Twenty Thousand Leagues Under the Seas – Day 128 of 165

“I can see we’re starting to understand each other, Professor,” Captain Nemo told me with a half smile. “You already glimpse the potential—myself, I’d say the success—of this attempt. Maneuvers that aren’t feasible for an ordinary ship are easy for the Nautilus. If a continent emerges at the pole, we’ll stop at that continent. But on the other hand, if open sea washes the pole, we’ll go to that very place!”

“Right,” I said, carried away by the captain’s logic. “Even though the surface of the sea has solidified into ice, its lower strata are still open, thanks to that divine justice that puts the maximum density of salt water one degree above its freezing point. And if I’m not mistaken, the submerged part of this Ice Bank is in a four–to–one ratio to its emerging part.”

“Very nearly, Professor. For each foot of iceberg above the sea, there are three more below. Now then, since these ice mountains don’t exceed a height of 100 meters, they sink only to a depth of 300 meters. And what are 300 meters to the Nautilus?”

“A mere nothing, sir.”

“We could even go to greater depths and find that temperature layer common to all ocean water, and there we’d brave with impunity the –30° or –40° cold on the surface.”

“True, sir, very true,” I replied with growing excitement.

“Our sole difficulty,” Captain Nemo went on, “lies in our staying submerged for several days without renewing our air supply.”

“That’s all?” I answered. “The Nautilus has huge air tanks; we’ll fill them up and they’ll supply all the oxygen we need.”

“Good thinking, Professor Aronnax,” the captain replied with a smile. “But since I don’t want to be accused of foolhardiness, I’m giving you all my objections in advance.”

“You have more?”

“Just one. If a sea exists at the South Pole, it’s possible this sea may be completely frozen over, so we couldn’t come up to the surface!”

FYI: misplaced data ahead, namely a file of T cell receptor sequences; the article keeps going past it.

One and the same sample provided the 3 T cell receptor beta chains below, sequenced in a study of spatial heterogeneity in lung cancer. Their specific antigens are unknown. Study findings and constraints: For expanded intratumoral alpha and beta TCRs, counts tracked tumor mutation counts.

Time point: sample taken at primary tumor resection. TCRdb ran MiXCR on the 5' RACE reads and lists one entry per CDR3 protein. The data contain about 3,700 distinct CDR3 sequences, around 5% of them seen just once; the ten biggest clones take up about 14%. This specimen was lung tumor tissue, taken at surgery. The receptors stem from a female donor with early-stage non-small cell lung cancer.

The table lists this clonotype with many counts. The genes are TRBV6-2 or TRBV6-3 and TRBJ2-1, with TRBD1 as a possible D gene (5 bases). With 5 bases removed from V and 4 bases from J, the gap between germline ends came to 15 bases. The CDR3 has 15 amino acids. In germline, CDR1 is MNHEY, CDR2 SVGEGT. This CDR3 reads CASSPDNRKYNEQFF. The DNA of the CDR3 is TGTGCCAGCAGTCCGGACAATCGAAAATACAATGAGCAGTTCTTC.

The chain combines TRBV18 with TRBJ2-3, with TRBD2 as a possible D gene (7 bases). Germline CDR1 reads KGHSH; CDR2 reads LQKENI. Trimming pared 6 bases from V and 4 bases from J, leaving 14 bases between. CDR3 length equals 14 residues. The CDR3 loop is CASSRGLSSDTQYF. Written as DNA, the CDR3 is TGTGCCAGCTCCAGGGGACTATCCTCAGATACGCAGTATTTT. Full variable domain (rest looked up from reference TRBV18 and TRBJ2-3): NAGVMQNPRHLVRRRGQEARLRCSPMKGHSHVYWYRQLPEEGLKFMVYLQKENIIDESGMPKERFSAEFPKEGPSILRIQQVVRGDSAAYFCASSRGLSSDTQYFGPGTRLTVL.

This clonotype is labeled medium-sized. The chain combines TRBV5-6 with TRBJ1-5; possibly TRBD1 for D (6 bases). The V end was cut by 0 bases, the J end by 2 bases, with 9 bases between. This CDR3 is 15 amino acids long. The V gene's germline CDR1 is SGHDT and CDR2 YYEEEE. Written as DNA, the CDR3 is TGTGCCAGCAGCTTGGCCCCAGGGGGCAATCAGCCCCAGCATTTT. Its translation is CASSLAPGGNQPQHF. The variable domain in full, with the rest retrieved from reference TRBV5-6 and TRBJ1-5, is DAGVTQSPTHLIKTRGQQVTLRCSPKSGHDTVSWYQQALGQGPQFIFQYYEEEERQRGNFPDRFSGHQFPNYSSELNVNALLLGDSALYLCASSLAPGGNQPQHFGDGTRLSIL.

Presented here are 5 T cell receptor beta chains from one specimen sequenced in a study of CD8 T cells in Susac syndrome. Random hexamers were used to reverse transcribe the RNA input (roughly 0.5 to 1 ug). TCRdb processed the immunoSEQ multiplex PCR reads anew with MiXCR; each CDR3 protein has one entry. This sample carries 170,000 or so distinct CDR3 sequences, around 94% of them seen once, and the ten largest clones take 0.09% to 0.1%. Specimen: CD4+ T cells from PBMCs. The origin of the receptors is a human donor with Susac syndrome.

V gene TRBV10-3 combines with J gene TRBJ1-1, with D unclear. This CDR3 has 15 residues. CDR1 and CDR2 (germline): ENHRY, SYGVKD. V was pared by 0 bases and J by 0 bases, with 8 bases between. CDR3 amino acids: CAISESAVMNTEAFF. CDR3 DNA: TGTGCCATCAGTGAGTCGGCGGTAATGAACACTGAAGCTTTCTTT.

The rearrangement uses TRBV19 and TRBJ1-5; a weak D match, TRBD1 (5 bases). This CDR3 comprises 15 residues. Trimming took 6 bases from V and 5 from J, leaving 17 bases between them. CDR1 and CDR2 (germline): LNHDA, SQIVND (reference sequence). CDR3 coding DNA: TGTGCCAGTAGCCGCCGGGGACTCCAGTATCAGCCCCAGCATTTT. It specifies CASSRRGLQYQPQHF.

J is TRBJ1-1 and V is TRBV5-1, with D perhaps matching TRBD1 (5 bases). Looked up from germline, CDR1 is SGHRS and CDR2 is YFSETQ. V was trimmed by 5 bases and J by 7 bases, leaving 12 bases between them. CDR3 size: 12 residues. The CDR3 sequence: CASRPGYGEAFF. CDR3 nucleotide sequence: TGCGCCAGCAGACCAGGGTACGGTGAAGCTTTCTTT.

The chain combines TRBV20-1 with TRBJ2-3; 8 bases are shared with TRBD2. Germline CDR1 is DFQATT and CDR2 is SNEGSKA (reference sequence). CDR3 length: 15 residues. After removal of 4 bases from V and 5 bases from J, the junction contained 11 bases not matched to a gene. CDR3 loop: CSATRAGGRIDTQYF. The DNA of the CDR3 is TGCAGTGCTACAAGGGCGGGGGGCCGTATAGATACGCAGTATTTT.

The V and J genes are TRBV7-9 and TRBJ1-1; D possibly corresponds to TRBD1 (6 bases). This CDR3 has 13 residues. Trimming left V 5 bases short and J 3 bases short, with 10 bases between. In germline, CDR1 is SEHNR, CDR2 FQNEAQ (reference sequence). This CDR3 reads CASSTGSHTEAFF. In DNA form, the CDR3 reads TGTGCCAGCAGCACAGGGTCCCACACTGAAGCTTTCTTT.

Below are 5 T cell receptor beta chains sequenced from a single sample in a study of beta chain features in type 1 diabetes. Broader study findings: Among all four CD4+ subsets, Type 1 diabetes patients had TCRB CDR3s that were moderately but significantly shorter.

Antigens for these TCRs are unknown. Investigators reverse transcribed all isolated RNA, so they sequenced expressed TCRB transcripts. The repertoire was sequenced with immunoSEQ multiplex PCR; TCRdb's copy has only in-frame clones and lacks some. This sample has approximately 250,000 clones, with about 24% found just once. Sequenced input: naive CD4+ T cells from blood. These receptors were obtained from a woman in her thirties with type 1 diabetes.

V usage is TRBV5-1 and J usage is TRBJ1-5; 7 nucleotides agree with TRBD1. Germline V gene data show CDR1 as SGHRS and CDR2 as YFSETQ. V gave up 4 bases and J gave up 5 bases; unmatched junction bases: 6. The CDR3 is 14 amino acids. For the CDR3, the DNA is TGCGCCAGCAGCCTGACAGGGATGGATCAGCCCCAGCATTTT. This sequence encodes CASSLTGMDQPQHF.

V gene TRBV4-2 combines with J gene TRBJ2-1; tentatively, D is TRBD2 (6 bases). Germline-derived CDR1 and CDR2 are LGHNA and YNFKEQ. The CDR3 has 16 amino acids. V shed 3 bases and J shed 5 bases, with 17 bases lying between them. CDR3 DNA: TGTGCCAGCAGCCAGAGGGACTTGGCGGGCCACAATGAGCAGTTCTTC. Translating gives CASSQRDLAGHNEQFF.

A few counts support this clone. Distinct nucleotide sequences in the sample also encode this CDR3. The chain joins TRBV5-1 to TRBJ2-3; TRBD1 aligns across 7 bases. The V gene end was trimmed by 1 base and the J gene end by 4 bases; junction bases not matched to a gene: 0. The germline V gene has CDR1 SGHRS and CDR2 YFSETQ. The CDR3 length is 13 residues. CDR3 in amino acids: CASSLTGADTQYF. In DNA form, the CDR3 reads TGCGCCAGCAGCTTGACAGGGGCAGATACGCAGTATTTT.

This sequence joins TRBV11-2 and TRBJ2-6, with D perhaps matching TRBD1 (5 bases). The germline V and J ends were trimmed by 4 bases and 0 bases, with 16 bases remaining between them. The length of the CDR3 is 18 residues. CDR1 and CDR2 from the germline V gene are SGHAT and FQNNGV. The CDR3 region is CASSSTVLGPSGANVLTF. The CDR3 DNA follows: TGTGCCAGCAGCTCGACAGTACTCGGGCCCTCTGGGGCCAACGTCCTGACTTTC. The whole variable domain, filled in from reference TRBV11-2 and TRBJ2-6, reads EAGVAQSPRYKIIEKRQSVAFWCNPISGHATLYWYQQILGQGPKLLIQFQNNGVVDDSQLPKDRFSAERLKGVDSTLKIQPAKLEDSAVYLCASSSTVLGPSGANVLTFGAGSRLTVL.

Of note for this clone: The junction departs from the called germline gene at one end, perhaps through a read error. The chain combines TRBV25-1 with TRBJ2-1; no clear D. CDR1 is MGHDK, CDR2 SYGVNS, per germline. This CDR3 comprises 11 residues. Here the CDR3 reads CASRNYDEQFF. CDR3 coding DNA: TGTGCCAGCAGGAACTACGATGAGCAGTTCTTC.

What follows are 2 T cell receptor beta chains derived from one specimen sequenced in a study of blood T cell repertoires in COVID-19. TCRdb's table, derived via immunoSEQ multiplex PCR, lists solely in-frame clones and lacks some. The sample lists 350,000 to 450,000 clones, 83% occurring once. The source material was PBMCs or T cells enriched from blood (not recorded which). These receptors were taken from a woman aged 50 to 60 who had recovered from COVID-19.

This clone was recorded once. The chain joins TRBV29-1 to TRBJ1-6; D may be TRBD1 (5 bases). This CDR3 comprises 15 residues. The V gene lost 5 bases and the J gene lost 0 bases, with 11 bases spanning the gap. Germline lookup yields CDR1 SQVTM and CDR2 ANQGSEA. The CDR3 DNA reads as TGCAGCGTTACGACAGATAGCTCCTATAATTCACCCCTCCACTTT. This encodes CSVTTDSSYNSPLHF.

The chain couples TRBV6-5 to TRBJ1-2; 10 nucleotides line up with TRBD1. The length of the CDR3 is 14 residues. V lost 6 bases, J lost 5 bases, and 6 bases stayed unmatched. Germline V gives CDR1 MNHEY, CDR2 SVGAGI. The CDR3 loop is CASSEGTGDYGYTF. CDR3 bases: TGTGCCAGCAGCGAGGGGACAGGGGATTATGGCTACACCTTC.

“My dear sir, have you forgotten that the Nautilus is armed with a fearsome spur? Couldn’t it be launched diagonally against those tracts of ice, which would break open from the impact?”

“Ah, Professor, you’re full of ideas today!”

“Besides, Captain,” I added with still greater enthusiasm, “why wouldn’t we find open sea at the South Pole just as at the North Pole? The cold–temperature poles and the geographical poles don’t coincide in either the northern or southern hemispheres, and until proof to the contrary, we can assume these two spots on the earth feature either a continent or an ice–free ocean.”

“I think as you do, Professor Aronnax,” Captain Nemo replied. “I’ll only point out that after raising so many objections against my plan, you’re now crushing me under arguments in its favor.”

Captain Nemo was right. I was outdoing him in daring! It was I who was sweeping him to the pole. I was leading the way, I was out in front . . . but no, you silly fool! Captain Nemo already knew the pros and cons of this question, and it amused him to see you flying off into impossible fantasies!

Nevertheless, he didn’t waste an instant. At his signal, the chief officer appeared. The two men held a quick exchange in their incomprehensible language, and either the chief officer had been alerted previously or he found the plan feasible, because he showed no surprise.

But as unemotional as he was, he couldn’t have been more impeccably emotionless than Conseil when I told the fine lad our intention of pushing on to the South Pole. He greeted my announcement with the usual “As Master wishes,” and I had to be content with that. As for Ned Land, no human shoulders ever executed a higher shrug than the pair belonging to our Canadian.

“Honestly, sir,” he told me. “You and your Captain Nemo, I pity you both!”

“But we will go to the pole, Mr. Land.”

“Maybe, but you won’t come back!”

And Ned Land reentered his cabin, “to keep from doing something desperate,” he said as he left me.

Meanwhile preparations for this daring attempt were getting under way. The Nautilus’s powerful pumps forced air down into the tanks and stored it under high pressure. Near four o’clock Captain Nemo informed me that the platform hatches were about to be closed. I took a last look at the dense Ice Bank we were going to conquer. The weather was fair, the skies reasonably clear, the cold quite brisk, namely –12° centigrade; but after the wind had lulled, this temperature didn’t seem too unbearable.

Equipped with picks, some ten men climbed onto the Nautilus’s sides and cracked loose the ice around the ship’s lower plating, which was soon set free. This operation was swiftly executed because the fresh ice was still thin. We all reentered the interior. The main ballast tanks were filled with the water that hadn’t yet congealed at our line of flotation. The Nautilus submerged without delay.

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